Hackney’s voters go to the polls on 5 May to elect the borough’s next mayor, and the Conservative party’s candidate hopes to prevent a Labour “coronation” by promising to scrap Low Traffic Neighbourhoods (LTNs) in the area.
19-year-old Law student Oliver Hall says that he will, if elected, immediately put a stop to the introduction of new LTNs and will consult with residents about the removal of current ones.
Hall, however, has also pledged to help make cycling and other environmentally sustainable forms of transport “the norm” in Hackney, a borough which currently has the highest levels of cycling in London.
While LTNs in London are nothing new, Hackney (in common with other boroughs across the capital) has used emergency active travel funding to make streets safer for cyclists and pedestrians during the pandemic.
With just 30 percent of Hackney households owning a car, LTNs have also become a major focus of the council’s attempt to reach net-zero emissions by 2040.
As elsewhere, however, the initiatives the council has brought in have been opposed by a small but vocal minority.
This time last year, an anti-LTN group called Horrendous Hackney Road Closures had its application for a judicial review of the recently introduced schemes, brought in through experimental traffic orders (ETOs), refused by a High Court judge as the challenge was submitted too late. The group claimed that the measures, designed to stop rat-running drivers from using residential streets, were “unlawful.”
Much of the local opposition to the introduction of LTNs or cycleways in London has been led by Conservative politicians, despite the Tory government’s policy of encouraging more active travel and less reliance on cars.
However, Tory candidate Hall has claimed that LTNs are a “flagship policy of not only Hackney’s Labour administration [led by Mayor Philip Glanville], but also of Sadiq Khan in City Hall.”
“LTNs have displaced traffic onto already heavily congested roads and into less prosperous areas – and where the most vulnerable and lower-income families are more likely to live,” Hall said. “They have a disproportionate effect on those who simply cannot afford to live in the areas that LTNs are designed to benefit.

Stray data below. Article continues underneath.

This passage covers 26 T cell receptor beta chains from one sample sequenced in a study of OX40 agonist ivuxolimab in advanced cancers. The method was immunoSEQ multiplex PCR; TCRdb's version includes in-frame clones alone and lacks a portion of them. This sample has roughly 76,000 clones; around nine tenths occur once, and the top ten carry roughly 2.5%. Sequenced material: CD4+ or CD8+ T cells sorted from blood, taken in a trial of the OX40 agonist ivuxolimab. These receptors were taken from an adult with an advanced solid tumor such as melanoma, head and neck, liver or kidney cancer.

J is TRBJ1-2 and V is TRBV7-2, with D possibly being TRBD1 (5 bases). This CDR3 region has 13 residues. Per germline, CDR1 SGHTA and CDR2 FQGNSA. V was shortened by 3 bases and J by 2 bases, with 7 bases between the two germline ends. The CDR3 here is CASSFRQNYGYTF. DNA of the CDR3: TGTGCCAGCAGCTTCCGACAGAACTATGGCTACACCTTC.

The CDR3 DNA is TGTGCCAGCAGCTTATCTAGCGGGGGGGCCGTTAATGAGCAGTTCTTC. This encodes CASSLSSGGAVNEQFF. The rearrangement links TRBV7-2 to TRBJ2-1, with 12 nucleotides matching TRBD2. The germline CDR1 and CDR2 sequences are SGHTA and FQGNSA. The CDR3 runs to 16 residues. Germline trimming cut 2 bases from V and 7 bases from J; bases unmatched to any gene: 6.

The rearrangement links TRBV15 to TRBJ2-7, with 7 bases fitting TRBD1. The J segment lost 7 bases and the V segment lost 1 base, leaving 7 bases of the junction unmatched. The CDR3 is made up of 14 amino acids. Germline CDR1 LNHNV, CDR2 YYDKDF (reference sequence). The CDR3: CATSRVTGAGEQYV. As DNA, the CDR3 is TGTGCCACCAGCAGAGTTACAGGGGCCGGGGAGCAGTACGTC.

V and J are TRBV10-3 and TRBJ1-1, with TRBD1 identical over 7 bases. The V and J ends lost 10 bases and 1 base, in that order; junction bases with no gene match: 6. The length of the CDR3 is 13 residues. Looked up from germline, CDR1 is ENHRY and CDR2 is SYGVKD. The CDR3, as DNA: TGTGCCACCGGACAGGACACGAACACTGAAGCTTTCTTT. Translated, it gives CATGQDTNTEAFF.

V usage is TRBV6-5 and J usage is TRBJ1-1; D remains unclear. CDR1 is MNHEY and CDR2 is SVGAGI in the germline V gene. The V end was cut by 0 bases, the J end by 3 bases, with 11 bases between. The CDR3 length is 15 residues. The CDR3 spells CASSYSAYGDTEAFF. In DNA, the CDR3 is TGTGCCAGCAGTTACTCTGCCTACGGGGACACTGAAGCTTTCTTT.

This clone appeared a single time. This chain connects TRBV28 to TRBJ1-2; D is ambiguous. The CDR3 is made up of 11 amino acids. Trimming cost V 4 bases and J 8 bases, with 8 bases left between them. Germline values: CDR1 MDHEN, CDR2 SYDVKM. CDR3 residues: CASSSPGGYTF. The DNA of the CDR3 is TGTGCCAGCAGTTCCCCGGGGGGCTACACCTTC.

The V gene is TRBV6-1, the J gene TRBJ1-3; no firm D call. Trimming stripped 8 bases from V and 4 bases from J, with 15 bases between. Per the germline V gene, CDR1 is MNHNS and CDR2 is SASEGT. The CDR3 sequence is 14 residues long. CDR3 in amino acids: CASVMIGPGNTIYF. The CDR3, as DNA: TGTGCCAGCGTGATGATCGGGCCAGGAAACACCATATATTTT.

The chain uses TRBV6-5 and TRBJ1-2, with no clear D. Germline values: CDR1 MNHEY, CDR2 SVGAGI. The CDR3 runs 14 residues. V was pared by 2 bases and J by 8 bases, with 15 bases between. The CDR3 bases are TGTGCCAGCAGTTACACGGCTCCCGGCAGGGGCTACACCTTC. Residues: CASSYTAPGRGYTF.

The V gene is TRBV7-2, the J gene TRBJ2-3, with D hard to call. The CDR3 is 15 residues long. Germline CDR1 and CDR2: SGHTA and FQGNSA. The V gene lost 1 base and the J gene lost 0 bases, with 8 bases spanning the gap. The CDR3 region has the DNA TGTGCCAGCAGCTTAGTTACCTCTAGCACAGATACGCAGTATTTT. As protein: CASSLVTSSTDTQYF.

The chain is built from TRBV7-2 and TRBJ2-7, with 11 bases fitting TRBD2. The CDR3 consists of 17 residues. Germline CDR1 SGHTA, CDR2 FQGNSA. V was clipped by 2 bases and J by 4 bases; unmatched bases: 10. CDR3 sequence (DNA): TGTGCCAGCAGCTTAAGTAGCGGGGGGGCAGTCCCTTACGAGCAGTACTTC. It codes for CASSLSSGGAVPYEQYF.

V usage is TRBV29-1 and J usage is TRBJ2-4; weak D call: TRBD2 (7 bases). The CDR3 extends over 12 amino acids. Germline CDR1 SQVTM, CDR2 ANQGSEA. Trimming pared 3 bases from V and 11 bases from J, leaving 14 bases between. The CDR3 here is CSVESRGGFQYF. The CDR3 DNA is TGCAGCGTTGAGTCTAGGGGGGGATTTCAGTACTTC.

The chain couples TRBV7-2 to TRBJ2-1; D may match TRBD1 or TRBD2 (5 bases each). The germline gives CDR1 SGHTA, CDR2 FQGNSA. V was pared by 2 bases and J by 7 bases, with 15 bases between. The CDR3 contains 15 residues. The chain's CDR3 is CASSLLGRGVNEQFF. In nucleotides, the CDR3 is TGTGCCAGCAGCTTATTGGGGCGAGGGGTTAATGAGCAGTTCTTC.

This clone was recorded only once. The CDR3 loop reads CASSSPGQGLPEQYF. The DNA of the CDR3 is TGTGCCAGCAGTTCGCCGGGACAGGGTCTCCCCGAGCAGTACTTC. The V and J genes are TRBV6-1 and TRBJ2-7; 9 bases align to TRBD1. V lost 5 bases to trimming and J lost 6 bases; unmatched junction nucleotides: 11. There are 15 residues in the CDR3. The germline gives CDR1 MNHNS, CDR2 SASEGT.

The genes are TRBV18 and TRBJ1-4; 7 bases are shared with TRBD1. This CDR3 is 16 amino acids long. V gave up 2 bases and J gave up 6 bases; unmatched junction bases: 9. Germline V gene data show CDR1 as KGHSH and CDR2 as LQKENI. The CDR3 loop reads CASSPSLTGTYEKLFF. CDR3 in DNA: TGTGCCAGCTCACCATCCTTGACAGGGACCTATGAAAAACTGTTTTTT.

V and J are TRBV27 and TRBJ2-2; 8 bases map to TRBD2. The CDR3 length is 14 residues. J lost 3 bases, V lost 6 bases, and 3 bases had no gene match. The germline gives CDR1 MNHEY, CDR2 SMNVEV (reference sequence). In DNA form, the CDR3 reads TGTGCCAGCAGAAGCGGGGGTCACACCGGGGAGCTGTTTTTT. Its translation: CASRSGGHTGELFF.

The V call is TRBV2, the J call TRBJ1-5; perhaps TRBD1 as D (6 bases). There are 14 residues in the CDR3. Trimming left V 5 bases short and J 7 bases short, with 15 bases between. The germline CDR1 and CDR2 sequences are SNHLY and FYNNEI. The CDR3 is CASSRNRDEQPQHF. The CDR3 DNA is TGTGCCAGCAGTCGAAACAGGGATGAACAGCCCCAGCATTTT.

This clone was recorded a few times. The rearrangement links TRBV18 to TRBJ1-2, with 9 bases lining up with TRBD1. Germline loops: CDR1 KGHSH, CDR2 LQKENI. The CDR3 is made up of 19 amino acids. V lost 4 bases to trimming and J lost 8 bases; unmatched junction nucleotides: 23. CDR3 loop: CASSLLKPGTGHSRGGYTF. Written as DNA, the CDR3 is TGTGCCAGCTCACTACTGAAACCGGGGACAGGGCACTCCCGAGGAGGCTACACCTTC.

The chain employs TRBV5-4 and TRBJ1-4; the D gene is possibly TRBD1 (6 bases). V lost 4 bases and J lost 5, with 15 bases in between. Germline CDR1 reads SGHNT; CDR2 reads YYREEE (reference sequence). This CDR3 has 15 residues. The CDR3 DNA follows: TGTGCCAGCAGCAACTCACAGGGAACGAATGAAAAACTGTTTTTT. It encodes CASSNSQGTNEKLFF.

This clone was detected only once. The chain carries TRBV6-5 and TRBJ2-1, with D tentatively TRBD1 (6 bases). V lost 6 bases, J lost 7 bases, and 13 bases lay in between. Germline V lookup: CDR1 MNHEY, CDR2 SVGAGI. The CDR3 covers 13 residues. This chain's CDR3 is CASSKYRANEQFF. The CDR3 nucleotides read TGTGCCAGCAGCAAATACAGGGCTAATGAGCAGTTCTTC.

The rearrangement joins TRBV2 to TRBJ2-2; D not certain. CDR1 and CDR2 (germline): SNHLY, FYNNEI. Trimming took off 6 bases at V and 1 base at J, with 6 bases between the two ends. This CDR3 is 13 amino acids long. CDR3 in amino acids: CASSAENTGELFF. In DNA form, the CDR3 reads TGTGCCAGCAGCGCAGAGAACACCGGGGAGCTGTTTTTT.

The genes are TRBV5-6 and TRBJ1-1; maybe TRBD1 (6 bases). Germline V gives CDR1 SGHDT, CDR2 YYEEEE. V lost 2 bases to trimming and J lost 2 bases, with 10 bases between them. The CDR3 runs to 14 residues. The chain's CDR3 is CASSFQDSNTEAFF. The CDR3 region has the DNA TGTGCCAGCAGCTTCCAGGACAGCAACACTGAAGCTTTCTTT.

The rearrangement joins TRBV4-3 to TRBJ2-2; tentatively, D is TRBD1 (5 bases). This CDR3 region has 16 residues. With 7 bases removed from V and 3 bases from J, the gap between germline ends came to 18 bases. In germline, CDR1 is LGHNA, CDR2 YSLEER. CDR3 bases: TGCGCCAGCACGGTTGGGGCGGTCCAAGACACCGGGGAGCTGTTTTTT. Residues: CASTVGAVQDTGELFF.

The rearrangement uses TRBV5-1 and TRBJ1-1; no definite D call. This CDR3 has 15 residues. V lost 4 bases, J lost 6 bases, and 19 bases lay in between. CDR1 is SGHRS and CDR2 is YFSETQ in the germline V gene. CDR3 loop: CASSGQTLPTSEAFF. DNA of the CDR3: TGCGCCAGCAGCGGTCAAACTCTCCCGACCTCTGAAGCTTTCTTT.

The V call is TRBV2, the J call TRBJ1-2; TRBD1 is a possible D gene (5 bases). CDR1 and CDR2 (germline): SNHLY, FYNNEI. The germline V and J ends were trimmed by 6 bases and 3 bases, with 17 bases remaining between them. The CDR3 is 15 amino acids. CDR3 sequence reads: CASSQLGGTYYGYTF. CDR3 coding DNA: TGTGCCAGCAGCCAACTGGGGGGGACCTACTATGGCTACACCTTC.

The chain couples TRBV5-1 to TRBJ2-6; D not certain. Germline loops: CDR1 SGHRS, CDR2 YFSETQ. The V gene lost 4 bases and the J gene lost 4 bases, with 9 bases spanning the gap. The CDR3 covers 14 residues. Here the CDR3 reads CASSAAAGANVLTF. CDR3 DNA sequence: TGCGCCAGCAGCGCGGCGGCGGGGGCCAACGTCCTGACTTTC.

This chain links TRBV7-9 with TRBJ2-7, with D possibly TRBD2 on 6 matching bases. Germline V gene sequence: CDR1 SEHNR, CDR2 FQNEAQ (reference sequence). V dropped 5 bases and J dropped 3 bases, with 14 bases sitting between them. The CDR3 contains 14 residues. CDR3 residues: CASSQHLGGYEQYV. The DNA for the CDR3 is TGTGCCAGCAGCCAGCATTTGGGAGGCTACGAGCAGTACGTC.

“Stamford Hill road is at an almost-constant gridlock, preventing residents from accessing vital services and making travel nigh-on impossible in a time where Covid has already increased the strain on working families.
“Without a change in leadership of the Borough, LTNs will continue to negatively impact residents and small businesses without any accountability to the people they affect most.”
Hall claimed that Tory councillors are “already working hard to resist the Labour Council’s plans for even more LTN expansion, and if I am elected Mayor of Hackney, I will immediately put a stop to the introduction of all new LTNs while we launch resident-led consultations on whether to remove the ones that already exist.
“I’m committed to ensuring that Hackney leads the way on fixing the climate crisis, but LTNs are not the answer to this.”
According to Hall, who says he speaks to people who oppose the schemes “every day”, if he is elected LTNs “would be gone. Some will work but then others, I think it is time to look again.”
The politician, who advises the government on student affairs, also said that the council was using the income generated by fines given to drivers who breached LTN rules – which totalled £2.7 million in the year after they were introduced in June 2020 – “to plug the holes in their public finances”.
Despite his resistance to LTNs, Hall said that he wants to see further investment in infrastructure to help make cycling “become the norm for those living in Hackney”.
“Our cycle lanes remain unsafe and in a state of disrepair,” he claimed. “I cycle most places when getting around the borough, and it is shocking how badly maintained our roads have become. Potholes plague our streets, making it dangerous to cycle and forcing people into taking other forms of transport that only result in higher levels of pollution across our borough.”
According to analysis published by Transport for London in November 2020, Hackney’s LTNs did not result in higher traffic levels on five nearby A- and B-roads in the months after they were introduced.
Cycling UK expressed concern that the “loudest voices” have undue influence on decisions relating to new LTNs and cycle lanes, with claims that a scheme is somehow exacerbating congestion the go-to argument for those against new infrastructure.
Ryan joined road.cc as a news writer in December 2021. He has written about cycling and some ball-centric sports for various websites, newspapers, magazines and radio. Before returning to writing about cycling full-time, he completed a PhD in History and published a book and numerous academic articles on religion and politics in Victorian Britain and Ireland (though he remained committed to boring his university colleagues and students with endless cycling trivia). He can be found riding his bike very slowly through the Dromara Hills of Co. Down.